Imagine you ran the company you work for into the ground.
Imagine that plunged the entire country into darkness.
Now imagine that you asked the citizens of that country to cough up a further R1,8 billion to pay bonuses, on top of the billions already forked out to stop Eskom from plunging into insolvency, and you are scratching the surface of what South Africa’s taxpayers are looking at.
According to court papers filed by the National Energy Regulator of SA (Nersa), this past weekend would have seen Stage Four load shedding, if so many businesses weren’t still on holiday.
Nersa is now ready to do battle with the power utility, reports City Press:
In the court papers, filed by Nersa last week, Nomfundo Maseti, the acting full-time member of Nersa for electricity, does not mince her words about the public having to pay for the incompetence and maladministration at Eskom.
She cites the bonuses as an example, and said that it “came to Nersa’s attention” that Eskom plans to pay bonuses totalling R1.8 billion between last year and 2022.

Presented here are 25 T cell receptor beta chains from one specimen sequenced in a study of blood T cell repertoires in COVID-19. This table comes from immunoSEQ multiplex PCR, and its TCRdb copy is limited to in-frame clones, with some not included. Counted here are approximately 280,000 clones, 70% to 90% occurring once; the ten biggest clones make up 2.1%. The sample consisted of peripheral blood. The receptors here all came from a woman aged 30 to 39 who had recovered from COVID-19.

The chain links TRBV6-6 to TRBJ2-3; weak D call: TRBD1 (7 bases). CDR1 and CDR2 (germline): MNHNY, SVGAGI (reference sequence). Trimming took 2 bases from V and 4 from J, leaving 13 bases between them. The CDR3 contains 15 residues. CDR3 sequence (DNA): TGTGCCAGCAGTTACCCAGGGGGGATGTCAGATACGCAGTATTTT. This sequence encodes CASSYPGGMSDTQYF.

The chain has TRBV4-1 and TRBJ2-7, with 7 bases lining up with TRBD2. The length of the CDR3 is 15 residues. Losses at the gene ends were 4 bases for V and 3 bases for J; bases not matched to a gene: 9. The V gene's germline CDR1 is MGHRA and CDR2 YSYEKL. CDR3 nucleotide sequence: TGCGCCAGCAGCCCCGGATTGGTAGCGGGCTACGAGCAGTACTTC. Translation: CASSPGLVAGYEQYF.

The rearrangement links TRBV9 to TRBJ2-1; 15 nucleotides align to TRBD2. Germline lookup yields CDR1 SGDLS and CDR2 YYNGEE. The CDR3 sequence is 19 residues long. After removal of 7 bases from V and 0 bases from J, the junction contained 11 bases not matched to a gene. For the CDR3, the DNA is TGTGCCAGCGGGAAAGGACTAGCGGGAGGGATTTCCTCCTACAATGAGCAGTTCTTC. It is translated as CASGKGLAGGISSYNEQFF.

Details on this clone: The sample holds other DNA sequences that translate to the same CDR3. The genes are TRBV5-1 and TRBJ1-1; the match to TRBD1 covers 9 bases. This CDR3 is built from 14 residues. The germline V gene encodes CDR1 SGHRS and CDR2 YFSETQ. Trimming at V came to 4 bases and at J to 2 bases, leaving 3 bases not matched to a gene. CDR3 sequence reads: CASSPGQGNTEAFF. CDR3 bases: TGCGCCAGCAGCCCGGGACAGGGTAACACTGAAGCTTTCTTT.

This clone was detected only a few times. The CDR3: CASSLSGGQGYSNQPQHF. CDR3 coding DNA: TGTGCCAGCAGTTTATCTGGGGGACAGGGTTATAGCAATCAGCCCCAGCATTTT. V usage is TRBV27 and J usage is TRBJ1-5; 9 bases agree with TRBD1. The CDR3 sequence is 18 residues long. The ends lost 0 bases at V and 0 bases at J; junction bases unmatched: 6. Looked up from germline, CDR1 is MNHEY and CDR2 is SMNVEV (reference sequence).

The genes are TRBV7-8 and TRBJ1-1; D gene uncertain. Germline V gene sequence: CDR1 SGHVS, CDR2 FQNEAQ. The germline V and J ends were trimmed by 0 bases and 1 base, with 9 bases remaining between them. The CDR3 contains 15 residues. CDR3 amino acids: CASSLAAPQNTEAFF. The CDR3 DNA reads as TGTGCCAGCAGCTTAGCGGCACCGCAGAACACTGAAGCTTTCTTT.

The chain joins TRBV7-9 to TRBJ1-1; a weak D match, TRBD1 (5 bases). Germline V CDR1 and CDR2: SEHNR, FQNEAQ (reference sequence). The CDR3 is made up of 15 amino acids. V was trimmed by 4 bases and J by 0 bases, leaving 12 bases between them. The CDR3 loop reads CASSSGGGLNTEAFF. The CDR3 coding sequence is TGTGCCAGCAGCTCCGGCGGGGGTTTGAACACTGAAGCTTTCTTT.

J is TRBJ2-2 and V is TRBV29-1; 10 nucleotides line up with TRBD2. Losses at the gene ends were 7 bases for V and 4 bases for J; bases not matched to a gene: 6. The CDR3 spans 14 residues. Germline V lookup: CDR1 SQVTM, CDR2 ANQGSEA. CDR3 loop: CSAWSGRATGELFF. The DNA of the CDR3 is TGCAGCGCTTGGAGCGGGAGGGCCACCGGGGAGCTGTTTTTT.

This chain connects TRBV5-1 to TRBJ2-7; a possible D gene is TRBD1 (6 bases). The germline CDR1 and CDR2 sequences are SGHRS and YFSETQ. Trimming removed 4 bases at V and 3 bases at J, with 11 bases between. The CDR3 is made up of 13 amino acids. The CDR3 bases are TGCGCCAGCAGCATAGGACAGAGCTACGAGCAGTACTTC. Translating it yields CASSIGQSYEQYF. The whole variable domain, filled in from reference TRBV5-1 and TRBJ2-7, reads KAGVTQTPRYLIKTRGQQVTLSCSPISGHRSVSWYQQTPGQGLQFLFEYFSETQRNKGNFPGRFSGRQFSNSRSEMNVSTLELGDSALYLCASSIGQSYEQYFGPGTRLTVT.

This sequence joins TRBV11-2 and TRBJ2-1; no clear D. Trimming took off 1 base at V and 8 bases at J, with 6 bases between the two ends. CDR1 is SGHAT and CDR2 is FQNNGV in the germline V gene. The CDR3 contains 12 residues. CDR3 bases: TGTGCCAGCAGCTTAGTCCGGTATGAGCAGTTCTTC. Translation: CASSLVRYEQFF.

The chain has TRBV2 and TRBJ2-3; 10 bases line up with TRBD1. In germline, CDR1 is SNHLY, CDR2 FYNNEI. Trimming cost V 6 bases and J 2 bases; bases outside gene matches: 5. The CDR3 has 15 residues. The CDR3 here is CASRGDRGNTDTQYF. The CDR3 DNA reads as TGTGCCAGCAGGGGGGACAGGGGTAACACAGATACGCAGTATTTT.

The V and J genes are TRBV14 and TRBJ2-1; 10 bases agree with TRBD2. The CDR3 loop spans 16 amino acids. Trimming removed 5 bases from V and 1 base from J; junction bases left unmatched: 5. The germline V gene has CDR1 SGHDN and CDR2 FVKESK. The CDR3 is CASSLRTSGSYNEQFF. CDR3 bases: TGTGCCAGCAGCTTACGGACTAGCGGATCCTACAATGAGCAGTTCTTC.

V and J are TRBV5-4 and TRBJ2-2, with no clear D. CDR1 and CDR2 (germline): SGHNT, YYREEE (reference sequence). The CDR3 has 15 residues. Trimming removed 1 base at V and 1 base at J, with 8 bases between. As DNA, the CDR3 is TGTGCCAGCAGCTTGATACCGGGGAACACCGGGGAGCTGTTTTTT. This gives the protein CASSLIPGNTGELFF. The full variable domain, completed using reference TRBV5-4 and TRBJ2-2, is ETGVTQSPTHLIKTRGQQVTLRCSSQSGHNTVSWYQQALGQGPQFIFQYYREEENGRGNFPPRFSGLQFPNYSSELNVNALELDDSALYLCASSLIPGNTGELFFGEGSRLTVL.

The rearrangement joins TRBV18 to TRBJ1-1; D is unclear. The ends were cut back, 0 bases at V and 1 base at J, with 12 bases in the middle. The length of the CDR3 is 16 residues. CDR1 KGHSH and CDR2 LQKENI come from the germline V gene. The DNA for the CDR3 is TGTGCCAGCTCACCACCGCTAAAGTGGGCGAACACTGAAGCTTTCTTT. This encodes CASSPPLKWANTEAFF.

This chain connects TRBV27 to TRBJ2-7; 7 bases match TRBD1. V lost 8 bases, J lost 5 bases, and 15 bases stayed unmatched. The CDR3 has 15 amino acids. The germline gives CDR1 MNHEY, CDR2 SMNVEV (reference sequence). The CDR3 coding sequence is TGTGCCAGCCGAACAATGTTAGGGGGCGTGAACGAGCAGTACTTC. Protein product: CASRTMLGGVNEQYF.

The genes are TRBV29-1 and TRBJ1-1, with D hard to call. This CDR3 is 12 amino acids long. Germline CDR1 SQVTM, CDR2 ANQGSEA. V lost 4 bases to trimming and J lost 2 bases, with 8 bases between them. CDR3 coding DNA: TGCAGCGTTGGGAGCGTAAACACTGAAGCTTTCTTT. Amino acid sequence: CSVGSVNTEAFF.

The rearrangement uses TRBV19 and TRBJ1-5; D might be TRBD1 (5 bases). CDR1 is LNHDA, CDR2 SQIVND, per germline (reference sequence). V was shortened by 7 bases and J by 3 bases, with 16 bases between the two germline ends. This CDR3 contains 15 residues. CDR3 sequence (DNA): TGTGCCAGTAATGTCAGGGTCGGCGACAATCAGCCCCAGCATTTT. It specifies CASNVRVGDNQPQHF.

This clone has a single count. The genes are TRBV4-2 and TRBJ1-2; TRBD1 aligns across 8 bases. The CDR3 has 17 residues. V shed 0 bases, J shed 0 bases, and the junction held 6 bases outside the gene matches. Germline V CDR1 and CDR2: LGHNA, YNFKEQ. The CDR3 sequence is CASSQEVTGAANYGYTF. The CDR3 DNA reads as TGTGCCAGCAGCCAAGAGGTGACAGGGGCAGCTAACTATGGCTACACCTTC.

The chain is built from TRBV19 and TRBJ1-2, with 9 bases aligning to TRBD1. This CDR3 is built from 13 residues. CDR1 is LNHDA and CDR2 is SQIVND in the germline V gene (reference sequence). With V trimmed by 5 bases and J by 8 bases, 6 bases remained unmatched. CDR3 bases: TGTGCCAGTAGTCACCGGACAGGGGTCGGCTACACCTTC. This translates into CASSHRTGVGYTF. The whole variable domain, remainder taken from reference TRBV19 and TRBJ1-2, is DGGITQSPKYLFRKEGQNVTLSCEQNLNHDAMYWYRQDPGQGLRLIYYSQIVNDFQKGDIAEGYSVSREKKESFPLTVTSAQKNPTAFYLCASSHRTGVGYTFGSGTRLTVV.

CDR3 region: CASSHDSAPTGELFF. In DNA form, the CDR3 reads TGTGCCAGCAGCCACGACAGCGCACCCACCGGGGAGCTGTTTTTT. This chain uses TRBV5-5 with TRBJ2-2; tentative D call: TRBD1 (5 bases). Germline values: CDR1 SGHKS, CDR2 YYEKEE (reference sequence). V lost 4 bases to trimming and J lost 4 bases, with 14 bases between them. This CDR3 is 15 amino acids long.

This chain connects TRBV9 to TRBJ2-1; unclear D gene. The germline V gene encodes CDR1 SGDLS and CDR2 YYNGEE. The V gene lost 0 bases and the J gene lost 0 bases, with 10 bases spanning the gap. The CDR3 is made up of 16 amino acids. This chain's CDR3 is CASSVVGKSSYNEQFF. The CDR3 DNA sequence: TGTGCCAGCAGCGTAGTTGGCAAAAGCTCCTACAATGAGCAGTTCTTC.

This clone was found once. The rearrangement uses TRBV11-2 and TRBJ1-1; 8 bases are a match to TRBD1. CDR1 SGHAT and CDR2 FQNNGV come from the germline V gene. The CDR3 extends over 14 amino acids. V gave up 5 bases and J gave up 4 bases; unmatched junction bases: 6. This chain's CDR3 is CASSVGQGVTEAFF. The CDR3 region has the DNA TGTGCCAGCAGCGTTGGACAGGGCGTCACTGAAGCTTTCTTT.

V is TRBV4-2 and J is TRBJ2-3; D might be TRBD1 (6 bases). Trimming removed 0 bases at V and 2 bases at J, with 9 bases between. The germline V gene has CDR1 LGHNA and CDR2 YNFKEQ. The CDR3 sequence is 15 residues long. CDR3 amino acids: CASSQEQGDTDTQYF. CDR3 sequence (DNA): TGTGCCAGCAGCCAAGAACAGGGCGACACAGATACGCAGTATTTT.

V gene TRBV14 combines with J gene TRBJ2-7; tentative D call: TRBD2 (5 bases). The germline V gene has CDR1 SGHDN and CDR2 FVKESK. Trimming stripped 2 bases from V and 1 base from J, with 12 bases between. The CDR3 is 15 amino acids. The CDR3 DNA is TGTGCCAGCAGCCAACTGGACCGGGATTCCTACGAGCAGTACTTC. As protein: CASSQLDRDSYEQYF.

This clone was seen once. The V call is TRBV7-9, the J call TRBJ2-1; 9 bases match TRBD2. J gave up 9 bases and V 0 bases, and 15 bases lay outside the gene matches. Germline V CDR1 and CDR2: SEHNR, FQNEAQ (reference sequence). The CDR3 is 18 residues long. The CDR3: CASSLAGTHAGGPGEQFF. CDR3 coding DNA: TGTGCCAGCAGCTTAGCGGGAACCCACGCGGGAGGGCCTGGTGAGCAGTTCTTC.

These plans were not revealed in the version of Eskom’s tariff application, which was published for public comment.
Nersa refused to allow additional tariff increases for the payment of bonuses, but Eskom is challenging Nersa’s decisions in court.
Hiding the payments from the public, and then taking Nersa to court when you’re refused your bonuses, takes some real nerve.
Then again, Eskom has a history of richly rewarding its employees whilst the wheels come off:
City Press’ sister publication Rapport previously reported that Eskom paid bonuses of R4.2 billion in 2017…
In 2016, performance bonuses of R2.1 billion were paid.
Last year, Eskom supposedly did not pay performance bonuses, but, after strike action, it agreed to pay more than 30 000 workers a “once-off payment” of R10 000 after tax.
These bonus payments are structured in such a way that many employees can increase their salaries by more than 40% with short-term bonuses.
For those in management, a combination of short-term and long-term bonuses can see their salaries doubled.
A touch of sanity has prevailed, with long-term bonuses having been halted since 2017, but there are still far too many folks stealing a living in Eskom’s upper echelons.
The latest round of load shedding, implemented over the weekend, was due to the failure of a conveyor belt that feeds coal to the Medupi power station in Limpopo.
That, and decades of failure to implement any sort of long term plan to keep South Africa’s lights on.
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